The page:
The Aisle Seat - Movie Reviews by Mike McGranaghan
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THE AISLE SEAT - by Mike McGranaghan



Overlord is one seriously messed-up movie. The first ten minutes are as intense as anything you'll see this year. A paratrooper squad flies over Nazi Germany, only to have the plane shot by enemy forces, causing it to catch fire. The men scramble to jump out. In a dazzling unbroken shot, we tumble with one of them as he falls from the sky, bullets and exploding aircraft filling the space behind him. From there, the film goes to increasingly outrageous places as it melds a traditional WWII drama with extreme horror. That unpredictable nature makes Overlord kind of enthralling.

The mission involves blowing up a radio tower at a church. Two of the soldiers are more central to the story than the others. Pvt. Boyce (Fences star Jovan Adepo) is young and scared, but also deeply moral. Cpl. Ford (Wyatt Russell) is much more of a "get the job done at any cost" person. They are sheltered by a young French woman, Chloe (Mathilde Ollivier), who is routinely visited by Wafner (Pilou Asbaek), a sadistic Nazi officer seeking sexual favors in exchange for safety. Eventually, Boyce makes his way inside the church, where he discovers that Wafner and his cohorts are engaging in some incredibly disturbing experiments on the locals. Let's stop right there to avoid spoilers.

The first half of Overlord sets up the scenario. We follow Boyce and Ford as they hide in Chloe's attic, plotting their next move. The threat of Wafner is established. Although not quite as unrelentingly fearsome, he has shades of Hans Landa, the SS colonel Christoph Waltz so memorably played in Quentin Tarantino's Inglorious Basterds. He gets a perverse thrill from holding his power over others. Suspense is generated as Boyce stumbles upon the lab where unspeakable things are taking place. The first images of the experiment's victims create a sense of shock, and we eagerly await a clearer explanation of what has happened to them. All of it plays into our knowledge of how deeply evil the Nazis were and the kinds of atrocities they were capable of.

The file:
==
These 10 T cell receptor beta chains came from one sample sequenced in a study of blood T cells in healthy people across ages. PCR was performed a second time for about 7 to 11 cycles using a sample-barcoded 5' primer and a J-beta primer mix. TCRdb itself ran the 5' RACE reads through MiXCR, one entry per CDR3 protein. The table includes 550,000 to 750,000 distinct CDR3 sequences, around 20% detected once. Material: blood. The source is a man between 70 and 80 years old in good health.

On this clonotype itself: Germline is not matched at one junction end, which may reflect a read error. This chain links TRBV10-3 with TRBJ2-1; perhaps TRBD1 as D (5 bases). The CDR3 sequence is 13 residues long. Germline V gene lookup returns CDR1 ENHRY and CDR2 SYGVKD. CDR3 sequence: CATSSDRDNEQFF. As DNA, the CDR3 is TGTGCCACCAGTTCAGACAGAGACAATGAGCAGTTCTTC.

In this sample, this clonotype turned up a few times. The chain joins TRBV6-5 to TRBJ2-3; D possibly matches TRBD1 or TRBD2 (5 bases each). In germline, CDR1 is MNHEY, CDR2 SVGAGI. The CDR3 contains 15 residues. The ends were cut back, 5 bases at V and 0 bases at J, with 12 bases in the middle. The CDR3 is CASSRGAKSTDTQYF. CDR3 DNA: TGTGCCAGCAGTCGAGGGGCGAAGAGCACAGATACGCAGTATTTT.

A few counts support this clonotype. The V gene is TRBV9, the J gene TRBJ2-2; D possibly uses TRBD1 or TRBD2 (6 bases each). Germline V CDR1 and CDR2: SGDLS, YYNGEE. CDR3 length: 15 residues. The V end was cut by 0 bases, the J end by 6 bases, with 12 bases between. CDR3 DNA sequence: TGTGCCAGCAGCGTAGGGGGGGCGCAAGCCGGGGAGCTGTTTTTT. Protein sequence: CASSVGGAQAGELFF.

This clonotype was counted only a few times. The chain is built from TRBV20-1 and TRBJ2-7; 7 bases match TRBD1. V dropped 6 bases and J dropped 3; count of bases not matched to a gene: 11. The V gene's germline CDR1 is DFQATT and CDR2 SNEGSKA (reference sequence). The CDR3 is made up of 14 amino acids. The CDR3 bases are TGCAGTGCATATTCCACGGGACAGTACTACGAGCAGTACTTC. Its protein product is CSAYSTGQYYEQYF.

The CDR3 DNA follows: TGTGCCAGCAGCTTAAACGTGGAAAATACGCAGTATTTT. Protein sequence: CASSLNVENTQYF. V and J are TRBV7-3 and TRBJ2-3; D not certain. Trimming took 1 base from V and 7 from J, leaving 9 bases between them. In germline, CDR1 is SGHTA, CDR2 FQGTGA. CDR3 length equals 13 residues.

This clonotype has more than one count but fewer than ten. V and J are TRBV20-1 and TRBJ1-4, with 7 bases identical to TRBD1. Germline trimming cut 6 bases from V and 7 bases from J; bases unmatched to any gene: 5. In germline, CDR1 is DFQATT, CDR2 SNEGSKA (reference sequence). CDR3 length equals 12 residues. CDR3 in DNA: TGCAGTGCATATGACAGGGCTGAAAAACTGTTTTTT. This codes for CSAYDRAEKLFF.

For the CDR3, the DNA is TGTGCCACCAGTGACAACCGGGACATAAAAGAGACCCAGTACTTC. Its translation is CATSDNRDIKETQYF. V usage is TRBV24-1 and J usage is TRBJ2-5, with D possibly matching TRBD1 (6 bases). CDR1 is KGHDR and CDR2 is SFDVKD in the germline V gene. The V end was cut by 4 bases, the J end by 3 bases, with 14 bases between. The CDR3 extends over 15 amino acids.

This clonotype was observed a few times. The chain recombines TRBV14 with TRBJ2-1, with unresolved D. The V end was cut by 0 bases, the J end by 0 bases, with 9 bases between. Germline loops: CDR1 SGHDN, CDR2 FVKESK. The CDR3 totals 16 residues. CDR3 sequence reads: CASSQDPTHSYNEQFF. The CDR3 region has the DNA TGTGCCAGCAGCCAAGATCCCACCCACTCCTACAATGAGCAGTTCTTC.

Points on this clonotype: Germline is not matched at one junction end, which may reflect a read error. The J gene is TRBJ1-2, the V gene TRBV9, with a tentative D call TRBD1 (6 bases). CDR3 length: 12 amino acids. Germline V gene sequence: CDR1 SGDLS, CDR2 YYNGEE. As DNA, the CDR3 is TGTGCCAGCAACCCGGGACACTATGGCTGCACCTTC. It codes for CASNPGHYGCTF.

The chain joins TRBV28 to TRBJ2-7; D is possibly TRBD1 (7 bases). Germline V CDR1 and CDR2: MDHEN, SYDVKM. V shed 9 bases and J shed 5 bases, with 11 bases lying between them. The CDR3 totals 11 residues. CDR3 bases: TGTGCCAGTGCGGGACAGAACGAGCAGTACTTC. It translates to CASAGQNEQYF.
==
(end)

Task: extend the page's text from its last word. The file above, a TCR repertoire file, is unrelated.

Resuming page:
The second half segues nicely into full-on horror. Wafner's goal is in no way realistic, although it certainly puts a fantastical spin on something the Nazis actually were preoccupied with. Overlord pulls no punches. It provides gruesomely violent sights, a few decent moments that make you jump, and a second unbroken shot showing Boyce trying to escape death that is at least as amazing as the one that opens the picture.

Director Julius Avery has a knack for creating scare and action beats that pack a real punch. His cinematographers, Laurie Rose and Fabian Wagner, give the film a grimy look that accentuates the dark things that occur within the story. Adepo and Russell jointly make their characters mirrors of each other, ensuring scenes between them have an undercurrent of tension.

Those are all normal pluses. The abnormal appeal of Overlord is the way it uses Nazi Germany as the setting for a body-horror tale. Anyone who has studied the Holocaust knows that the Nazis engaged in mind-blowingly inhumane acts. The movie asks us to consider what could have happened had they been able to apply that pure evil to something that, if actually possible, would have amounted to a revolutionary scientific breakthrough. That gives the story a dark appeal. At times, you want to look away, yet you simply can't.

Overlord would have benefited from a bit more character development and a slightly greater examination of the implications of Wafner's scheme. As it stands, though, the film moves like a rocket, sweeping you up in the first minute and then plunging you into a hell-within-a-hell for the remainder of its running time. No other recent horror movie offers anything like it.

( out of four)

Overlord is rated R for strong bloody violence, disturbing images, language, and brief sexual content. The running time is 1 hour and 49 minutes.

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